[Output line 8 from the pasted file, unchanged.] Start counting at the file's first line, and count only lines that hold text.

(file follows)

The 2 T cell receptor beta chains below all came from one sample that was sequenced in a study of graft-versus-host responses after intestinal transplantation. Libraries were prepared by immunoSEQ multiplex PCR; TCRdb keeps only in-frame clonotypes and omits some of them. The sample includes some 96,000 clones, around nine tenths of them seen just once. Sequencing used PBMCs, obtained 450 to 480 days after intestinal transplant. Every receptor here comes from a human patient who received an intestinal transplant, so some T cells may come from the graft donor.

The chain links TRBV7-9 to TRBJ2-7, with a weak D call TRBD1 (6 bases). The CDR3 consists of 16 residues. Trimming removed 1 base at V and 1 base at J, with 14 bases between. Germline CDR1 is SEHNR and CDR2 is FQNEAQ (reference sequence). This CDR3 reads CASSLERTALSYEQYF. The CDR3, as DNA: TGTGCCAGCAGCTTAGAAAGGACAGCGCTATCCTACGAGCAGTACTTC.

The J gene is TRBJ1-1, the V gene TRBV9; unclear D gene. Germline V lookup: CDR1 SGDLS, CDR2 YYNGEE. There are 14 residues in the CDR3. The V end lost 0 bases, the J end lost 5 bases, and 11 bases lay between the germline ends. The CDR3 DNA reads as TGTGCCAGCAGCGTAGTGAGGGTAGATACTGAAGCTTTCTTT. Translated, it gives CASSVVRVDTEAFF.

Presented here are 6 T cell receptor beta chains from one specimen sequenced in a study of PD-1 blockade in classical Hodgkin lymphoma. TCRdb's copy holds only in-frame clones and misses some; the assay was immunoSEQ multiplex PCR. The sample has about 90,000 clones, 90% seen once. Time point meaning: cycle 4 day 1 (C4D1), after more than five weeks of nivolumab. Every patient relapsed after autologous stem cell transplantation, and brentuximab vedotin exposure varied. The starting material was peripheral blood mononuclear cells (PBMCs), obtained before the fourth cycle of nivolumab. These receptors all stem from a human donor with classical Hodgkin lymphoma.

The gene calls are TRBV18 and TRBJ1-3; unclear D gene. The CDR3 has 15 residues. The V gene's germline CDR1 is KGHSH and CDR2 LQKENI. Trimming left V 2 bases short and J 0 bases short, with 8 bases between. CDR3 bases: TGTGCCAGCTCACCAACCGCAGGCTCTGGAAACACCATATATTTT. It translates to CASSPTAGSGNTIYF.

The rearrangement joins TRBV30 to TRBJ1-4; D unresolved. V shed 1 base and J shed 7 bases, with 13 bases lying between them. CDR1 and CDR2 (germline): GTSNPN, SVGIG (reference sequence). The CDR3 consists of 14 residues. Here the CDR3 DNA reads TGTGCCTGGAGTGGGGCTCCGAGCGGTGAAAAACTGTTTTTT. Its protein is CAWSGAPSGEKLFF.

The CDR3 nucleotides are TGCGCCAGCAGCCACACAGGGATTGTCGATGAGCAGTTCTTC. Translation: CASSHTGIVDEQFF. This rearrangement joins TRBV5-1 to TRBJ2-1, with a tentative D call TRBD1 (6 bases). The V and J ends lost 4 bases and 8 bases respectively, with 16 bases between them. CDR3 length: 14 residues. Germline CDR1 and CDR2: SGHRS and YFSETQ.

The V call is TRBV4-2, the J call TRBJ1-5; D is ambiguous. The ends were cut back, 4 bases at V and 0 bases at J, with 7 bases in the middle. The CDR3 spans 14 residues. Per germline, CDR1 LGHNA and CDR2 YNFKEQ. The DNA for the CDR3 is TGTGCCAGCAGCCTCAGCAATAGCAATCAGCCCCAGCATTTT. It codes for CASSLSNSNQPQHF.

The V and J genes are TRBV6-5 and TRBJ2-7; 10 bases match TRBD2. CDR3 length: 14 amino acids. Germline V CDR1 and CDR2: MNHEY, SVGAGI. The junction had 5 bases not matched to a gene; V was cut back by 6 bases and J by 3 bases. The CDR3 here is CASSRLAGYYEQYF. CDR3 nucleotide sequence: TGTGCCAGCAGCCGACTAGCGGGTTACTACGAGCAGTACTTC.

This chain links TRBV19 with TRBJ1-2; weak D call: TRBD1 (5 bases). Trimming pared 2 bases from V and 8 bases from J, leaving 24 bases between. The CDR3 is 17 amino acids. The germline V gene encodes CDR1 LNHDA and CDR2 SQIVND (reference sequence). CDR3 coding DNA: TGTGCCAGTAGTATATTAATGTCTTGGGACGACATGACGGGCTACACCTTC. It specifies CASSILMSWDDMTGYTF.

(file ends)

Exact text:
The V call is TRBV4-2, the J call TRBJ1-5; D is ambiguous. The ends were cut back, 4 bases at V and 0 bases at J, with 7 bases in the middle. The CDR3 spans 14 residues. Per germline, CDR1 LGHNA and CDR2 YNFKEQ. The DNA for the CDR3 is TGTGCCAGCAGCCTCAGCAATAGCAATCAGCCCCAGCATTTT. It codes for CASSLSNSNQPQHF.